“No” is a complete sentence.
When was the last time you said “YES” to yourself by saying “No”?
Often as I work with people going through a separation, I am amazed at what their marriages have cost them.
(I am not referring to finances, which is probably what comes to mind first when we think of a marriage breakdown.
Or the chattels.
Or the social costs.
Or the legal bills.
Or the costs of setting up two homes after sharing costs in one)
I am referring, in this blog, to giving up:
Who they are.
What they like and dislike.
What their passions and dreams are.
What they enjoy doing and where they enjoy going.
Most excitement has left them as they struggle to just get by.
So many people reach a point in their marriage that they no longer know who they are or what makes them happy.
They are so involved supporting the relationship, the family, their partner, that their own identity has all but disappeared.
They have no spark left. No passion. No joy.
Personally, I know this lacklustre way of being too well. I was definitely once in a similar place as my own marriage was ending.
Probably the biggest problem was that I had stopped practicing healthy boundaries, saying “No” when I was uncomfortable, in an attempt to save my relationship.
Say “YES” to yourself by saying “NO”!
Loving someone doesn’t mean saying “yes” to whatever the other person wants. The basis of loving someone else is to know yourself and to know what you need. I know a woman who suffered very much because she couldn’t say “no”. From the time she was young, whenever a man asked her for something, she felt she had to say “yes” even when she didn’t want to. It’s important that loving another person doesn’t take priority over listening to yourself and knowing what you need. “ – Thich Nhat Hanh in How to Love.
I believe that saying “Yes” when you want to say “No” is when our own behaviour starts to fail us in our relationships.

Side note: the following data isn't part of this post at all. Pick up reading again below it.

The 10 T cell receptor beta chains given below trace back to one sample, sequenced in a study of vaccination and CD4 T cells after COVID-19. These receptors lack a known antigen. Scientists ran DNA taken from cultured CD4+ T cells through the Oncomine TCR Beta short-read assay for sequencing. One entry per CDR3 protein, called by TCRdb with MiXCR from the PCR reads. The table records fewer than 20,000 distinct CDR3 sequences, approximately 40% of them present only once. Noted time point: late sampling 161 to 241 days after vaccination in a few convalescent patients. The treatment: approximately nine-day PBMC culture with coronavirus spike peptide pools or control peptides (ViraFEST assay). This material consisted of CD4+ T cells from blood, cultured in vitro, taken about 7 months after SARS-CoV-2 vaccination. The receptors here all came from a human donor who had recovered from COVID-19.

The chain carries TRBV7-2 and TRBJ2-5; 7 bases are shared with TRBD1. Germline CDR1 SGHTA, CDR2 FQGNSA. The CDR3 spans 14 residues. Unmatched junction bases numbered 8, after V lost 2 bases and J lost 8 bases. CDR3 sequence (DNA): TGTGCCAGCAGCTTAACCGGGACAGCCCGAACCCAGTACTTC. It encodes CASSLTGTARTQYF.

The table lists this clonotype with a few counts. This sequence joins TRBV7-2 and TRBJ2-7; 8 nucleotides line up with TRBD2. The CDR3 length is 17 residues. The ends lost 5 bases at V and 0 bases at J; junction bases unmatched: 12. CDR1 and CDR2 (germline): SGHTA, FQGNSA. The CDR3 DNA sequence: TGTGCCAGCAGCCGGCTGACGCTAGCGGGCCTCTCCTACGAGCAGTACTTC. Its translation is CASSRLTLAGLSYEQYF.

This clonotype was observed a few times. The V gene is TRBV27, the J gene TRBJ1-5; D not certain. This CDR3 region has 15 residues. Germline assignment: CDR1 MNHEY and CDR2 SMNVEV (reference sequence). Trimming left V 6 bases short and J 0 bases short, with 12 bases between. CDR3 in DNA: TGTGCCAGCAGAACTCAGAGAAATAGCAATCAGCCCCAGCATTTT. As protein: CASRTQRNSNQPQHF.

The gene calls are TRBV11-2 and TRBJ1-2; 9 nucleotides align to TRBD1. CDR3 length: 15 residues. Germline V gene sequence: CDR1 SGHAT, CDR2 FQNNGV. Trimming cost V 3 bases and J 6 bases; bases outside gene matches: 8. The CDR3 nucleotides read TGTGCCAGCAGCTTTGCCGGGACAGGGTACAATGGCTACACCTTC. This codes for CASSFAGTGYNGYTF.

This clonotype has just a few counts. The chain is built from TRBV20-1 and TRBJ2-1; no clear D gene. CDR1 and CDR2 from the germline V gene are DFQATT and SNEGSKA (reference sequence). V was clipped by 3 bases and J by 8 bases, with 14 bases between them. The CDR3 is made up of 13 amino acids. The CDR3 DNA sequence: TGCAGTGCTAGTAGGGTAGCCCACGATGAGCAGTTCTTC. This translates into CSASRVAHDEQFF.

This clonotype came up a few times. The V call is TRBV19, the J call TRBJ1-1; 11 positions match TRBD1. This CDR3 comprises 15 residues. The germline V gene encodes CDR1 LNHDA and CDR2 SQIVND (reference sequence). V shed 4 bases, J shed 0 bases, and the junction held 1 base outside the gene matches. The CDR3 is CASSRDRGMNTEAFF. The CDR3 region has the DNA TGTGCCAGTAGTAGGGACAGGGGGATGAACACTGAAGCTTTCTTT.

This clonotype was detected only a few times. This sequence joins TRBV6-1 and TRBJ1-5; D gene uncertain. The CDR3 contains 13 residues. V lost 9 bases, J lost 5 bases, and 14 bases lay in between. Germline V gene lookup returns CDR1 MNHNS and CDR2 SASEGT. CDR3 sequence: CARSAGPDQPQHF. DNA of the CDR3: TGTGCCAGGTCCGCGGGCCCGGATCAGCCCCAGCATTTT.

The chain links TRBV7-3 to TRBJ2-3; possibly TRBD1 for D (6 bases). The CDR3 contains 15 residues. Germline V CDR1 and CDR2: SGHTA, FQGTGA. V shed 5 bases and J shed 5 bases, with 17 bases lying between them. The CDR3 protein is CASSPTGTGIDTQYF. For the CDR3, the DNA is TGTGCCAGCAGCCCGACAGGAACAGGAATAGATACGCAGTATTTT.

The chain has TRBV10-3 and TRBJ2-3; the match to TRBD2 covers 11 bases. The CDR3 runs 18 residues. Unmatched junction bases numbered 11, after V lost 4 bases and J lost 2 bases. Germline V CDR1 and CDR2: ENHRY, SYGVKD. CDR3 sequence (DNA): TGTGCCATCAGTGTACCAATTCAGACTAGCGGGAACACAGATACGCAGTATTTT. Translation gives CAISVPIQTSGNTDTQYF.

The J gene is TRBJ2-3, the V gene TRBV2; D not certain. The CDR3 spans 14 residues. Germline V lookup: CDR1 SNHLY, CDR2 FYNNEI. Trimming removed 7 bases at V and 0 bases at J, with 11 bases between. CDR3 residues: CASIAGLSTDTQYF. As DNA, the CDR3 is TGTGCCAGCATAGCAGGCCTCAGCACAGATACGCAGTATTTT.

“No” is a complete sentence.
You do not need to justify how you feel or why you say “No”.
This is one of the big reasons, I believe, that marriages fail.
We give away too much of ourselves.
We give too much of ourselves to our partners.
We expect too much of our partners in return too.
We are often disappointed with our partners because they do not think, feel and act as we want them to.
We expect to become one and live up to every expectation both parts of a couple have.
This is not how healthy relationships work.
In healthy relationships, we should remain ourselves and enjoy and support each other, being who we really are. None of the merging and the pleasing and the saying “Yes” when our guts twist up and we want to say “No”.
I really believe we give away a bit of relationship satisfaction each time we do not truly say what and how we feel.
Avoiding conflict may seem like a good idea BUT it usually just makes more issues that are even harder to work out.
Communication gets more difficult as our truths are hidden and buried inside ourselves deeper and deeper.
You do not need to be aggressive. Just be assertive and speak your truth. No need to belittle, no need to convince, no need to be correct.
If it is something you need – then it is important to you and no one else can tell you it isn’t.
Simple as that – it is important to you so do not let it slide.
Couples do not have to agree – you just need to understand and respect each other’s positions.
Speak up and see how it feels.
Stop justifying. Stop explaining. Stop making excuses. Just decline. A simple “No” can work.
Be gentle but firm.
Be loving and understand with empathy.
Practice setting your boundaries and enjoy the opportunities to discuss issues in your relationships.
No need to tell others what to do – just tell them what you need and what you need to do.
Listen. Listen with curiosity and learn. Listen for the deeper truths to start to come out. Listening is something many people forget to do well.
Start any new relationships off on strong a footing as you venture into love again, by saying how you feel as soon as you feel uncomfortable.
Red flags, what I call those moments you feel uncomfortable in a relationship, are there because something is not right – examine your discomfort. Get clear on why it is uncomfortable and what you truly need.
Try saying “Yes” to yourself by saying “No” to others and see how it feels.
A gentle way to say “NO” is “Yes, I do understand that is what you want but I really have to say “no” because I need ________.
Also, remember – new ways of communicating always take practice and perseverance! Practice, practice and practice some more until it is a habit.
Let me know how “No” works for you in the comments below.
I also manage a private Facebook group where we can connect and you can be kept up to date with challenges, products and all sorts of other resources. Please join me in ‘Growing Through Divorce‘.
Take good care of yourself!
The Separation Project Coach